I love tea. It’s one—no, it is—my most favourite drink in the world. I like rum, cranberry juice, gin and wine, but I love tea. I love it so much that if I couldn’t make a good cup where I lived or have one shipped in, I’d move. I think I might survive a week—maybe seven days—without tea if I had one of my other likable drinks or hot chocolate, but that’s pushing it.
Coffee doesn’t factor into the equation.
Tea drinkers—I’ve found—are often in search of two best things: the best type of tea and the best vessel in which to drink it from.
Continue reading “My tea mug comes from Newfoundland” →
In grade ten, our English teacher assigned a weekly writing assignment. I know most students didn’t embrace this intrusion to their brains, but as a budding writer, I did. A few months ago, I discovered my old writing journal from that year. Below is one of the essays I wrote.
The Old is Brand New
Would it not be exciting to travel around the world discovering all sorts of things that have been mysteries buried for thousands of years? Archaeology would definitely be a great area to be in. Just to travel all over the world into ancient tombs and long forgotten lands is enough to fill my life. But actually digging up the remains of extinct animals or exploring unexplored caves would be icing on the cake.
Continue reading “Exploring the deepest part of the ocean in grade ten.” →
An essay I wrote shortly after my youngest child was born, 2003:
It was the scariest day of my life. I was strapped to an operating table with an IV in my arm surrounded by several doctors. Every few minutes the blood pressure band around my left bicep became excruciatingly tight. I held my breath until the band reached its maximum capacity and started to release its air.
The doctors were preparing me for a C-section. My third child was side ways in the womb and could not be turned. To make the situation worse, since he was sideways, the incision would not be the normal horizon cut most women enjoyed. It would be vertical through many stomach muscles.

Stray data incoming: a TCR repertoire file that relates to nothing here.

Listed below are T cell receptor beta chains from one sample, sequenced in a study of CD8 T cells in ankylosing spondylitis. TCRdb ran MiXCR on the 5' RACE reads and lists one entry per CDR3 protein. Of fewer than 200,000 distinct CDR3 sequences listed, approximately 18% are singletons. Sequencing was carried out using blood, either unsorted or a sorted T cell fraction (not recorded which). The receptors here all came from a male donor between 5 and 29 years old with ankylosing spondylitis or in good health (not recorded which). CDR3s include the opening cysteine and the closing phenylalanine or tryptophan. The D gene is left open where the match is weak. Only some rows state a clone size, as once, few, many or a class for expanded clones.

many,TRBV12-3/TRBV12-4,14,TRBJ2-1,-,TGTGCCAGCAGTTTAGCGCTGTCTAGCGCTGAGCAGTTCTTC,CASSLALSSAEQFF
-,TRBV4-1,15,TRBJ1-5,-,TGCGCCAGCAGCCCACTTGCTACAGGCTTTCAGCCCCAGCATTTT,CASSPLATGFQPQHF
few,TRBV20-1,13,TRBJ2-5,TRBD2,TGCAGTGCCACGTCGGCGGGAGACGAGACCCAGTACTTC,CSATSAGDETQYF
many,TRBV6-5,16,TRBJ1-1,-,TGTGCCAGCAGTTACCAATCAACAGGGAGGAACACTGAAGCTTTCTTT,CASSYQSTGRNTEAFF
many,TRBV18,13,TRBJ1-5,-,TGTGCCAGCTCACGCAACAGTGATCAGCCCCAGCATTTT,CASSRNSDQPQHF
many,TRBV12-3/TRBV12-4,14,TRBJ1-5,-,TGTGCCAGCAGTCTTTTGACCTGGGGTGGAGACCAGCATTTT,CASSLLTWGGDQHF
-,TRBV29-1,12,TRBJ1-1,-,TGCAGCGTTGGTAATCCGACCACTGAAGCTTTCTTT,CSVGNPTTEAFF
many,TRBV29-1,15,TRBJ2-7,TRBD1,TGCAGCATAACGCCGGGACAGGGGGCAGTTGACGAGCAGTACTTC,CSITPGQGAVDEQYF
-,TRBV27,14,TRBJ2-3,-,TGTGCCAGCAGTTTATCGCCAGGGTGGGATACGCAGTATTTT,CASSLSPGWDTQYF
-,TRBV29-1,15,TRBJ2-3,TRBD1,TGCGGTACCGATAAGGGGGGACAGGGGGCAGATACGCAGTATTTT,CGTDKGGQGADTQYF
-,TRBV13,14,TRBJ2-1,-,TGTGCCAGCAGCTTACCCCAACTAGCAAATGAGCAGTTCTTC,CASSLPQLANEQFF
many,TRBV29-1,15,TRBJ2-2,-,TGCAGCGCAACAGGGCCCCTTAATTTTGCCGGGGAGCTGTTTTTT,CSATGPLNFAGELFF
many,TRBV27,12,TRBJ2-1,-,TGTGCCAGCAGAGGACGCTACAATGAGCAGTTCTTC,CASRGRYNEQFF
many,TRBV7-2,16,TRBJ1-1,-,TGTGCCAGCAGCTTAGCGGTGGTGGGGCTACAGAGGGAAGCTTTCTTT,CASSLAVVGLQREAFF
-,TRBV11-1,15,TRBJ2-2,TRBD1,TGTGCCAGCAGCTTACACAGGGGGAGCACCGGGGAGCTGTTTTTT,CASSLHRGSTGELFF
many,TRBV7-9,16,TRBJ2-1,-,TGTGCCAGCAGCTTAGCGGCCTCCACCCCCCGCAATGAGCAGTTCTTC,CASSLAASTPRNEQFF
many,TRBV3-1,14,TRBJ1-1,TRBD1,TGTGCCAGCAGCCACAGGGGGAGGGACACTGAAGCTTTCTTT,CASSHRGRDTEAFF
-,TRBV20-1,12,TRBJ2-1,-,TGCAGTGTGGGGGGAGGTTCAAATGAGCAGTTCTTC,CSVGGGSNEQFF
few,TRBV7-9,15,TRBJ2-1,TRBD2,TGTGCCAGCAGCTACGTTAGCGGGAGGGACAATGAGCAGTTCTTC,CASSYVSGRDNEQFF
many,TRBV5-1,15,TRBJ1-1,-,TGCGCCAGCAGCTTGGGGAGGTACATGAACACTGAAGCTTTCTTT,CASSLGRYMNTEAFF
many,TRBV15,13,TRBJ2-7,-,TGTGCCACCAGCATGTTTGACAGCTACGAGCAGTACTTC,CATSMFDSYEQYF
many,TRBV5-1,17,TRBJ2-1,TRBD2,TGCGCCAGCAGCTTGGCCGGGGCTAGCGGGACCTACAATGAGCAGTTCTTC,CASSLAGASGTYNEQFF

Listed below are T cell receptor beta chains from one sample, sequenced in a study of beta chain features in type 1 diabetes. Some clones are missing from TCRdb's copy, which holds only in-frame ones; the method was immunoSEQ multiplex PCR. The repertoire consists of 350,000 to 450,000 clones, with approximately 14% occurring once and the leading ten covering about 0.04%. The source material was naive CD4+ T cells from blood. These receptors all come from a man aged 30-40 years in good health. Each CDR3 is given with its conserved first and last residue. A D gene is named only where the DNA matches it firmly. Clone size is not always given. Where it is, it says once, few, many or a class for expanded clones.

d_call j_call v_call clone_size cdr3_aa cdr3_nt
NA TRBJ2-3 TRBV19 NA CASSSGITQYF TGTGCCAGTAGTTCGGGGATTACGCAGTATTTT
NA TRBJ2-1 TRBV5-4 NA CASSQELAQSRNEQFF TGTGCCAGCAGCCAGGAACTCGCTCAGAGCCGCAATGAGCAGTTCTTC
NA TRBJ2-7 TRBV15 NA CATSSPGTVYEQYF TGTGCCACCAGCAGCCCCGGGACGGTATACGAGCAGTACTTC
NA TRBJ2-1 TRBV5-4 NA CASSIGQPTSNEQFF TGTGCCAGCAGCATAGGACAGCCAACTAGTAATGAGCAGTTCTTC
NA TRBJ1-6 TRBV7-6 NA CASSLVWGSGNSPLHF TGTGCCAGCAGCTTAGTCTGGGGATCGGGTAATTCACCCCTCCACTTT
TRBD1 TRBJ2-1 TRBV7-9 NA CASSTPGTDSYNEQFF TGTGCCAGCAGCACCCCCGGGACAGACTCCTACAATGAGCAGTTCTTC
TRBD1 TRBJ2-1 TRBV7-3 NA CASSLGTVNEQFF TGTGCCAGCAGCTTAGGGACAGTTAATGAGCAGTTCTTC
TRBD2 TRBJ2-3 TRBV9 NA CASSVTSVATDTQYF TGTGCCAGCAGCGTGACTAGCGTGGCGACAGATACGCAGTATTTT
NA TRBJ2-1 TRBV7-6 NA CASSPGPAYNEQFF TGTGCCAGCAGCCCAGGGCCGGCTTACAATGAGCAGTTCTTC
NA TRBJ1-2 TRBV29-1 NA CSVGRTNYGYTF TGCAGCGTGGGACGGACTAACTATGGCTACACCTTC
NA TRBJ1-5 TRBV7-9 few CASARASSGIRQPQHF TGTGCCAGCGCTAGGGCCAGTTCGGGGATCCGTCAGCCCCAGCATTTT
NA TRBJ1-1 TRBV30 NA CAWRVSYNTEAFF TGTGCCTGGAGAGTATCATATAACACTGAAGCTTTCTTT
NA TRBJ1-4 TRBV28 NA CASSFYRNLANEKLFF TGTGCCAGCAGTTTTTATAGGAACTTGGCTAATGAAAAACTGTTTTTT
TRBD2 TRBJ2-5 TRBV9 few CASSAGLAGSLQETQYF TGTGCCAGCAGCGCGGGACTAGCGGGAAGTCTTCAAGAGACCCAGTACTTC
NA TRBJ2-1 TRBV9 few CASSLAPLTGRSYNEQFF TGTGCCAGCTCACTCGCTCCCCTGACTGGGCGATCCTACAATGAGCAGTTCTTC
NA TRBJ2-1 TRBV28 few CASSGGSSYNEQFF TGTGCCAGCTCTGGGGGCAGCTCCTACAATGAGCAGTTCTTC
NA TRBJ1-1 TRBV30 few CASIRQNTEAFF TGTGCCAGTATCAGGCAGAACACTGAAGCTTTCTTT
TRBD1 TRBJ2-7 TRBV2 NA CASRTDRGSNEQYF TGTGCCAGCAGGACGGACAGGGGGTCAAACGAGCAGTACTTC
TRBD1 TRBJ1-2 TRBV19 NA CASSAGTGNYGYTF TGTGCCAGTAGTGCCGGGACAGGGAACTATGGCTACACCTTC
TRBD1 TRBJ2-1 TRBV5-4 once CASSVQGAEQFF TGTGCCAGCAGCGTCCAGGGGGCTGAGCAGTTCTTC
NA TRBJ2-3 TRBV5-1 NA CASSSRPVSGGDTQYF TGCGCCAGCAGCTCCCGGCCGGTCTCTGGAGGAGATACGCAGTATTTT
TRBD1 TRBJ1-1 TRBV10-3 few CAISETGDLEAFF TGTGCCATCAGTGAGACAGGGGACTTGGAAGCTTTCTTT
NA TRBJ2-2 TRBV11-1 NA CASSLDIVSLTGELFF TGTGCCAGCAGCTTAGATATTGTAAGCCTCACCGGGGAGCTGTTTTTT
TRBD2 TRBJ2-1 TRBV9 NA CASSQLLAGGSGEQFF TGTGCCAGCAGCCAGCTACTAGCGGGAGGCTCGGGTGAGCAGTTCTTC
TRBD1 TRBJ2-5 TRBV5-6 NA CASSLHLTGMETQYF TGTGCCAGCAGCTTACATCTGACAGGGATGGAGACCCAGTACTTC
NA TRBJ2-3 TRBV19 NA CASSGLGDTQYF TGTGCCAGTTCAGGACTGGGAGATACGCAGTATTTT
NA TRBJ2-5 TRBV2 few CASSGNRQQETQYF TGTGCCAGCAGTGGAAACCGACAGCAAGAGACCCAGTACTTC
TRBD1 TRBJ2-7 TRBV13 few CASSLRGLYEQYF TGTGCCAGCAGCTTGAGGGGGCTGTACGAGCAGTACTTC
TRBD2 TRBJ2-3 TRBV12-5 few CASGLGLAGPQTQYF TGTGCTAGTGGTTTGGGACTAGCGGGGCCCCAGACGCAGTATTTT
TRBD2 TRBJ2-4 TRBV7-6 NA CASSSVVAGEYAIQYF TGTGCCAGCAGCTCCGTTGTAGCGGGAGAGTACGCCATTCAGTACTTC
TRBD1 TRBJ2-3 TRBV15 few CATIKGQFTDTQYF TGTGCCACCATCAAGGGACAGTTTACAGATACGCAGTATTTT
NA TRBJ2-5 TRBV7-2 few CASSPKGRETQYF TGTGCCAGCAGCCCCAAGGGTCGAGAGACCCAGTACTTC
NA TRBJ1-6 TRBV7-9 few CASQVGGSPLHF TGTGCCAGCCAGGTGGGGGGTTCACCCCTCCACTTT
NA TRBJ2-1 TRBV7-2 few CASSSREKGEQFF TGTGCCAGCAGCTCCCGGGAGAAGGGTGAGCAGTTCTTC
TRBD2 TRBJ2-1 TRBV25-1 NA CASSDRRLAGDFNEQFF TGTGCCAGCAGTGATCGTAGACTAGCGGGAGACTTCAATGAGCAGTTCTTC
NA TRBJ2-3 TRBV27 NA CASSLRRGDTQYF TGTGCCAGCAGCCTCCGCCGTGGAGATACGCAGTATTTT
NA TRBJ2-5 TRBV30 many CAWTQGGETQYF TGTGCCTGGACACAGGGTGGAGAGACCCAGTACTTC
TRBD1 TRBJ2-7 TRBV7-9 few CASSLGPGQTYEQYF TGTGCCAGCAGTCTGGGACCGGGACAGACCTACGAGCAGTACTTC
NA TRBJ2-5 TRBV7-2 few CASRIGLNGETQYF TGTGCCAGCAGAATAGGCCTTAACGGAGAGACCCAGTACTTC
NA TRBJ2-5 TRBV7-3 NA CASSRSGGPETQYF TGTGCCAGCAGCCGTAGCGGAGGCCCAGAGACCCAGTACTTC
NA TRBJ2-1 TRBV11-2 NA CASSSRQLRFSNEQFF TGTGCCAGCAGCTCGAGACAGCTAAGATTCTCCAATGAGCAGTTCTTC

Going in, I knew that any future pregnancies would also end in a C-section because the womb and muscles would be too weak to support a natural birth. What I didn’t know was that for weeks afterward, I wouldn’t be able to talk loud, cough, sneeze or laugh. The pain would be acute and even two years later, when this child would step on my incision, a sharp pain would shoot through my nerves.
Continue reading “In the Trenches of the Womb” →
As Bronwyn reined the horse into the fading evening light, Isla snuggled into his back. He smelt of sweat and dirt, but a more wonderful odour at this moment she couldn’t imagine. His scent soothed her. Beside him, she felt home, no matter where they travelled. He was her hero, and nothing and no one could change that. ~ snippet from Shadows in the Stone
There are days when I am starving for a hero. When life gets dull and dreary I wish a hero would ride in, scoop me up and take me on a wild journey into the unknown where danger lurks in the shadows and magic fills the air with adventure. I want him to take me where survival balances on knowledge and skill, where just on the brink of disaster, he saves the day.
Continue reading “I Need a Hero” →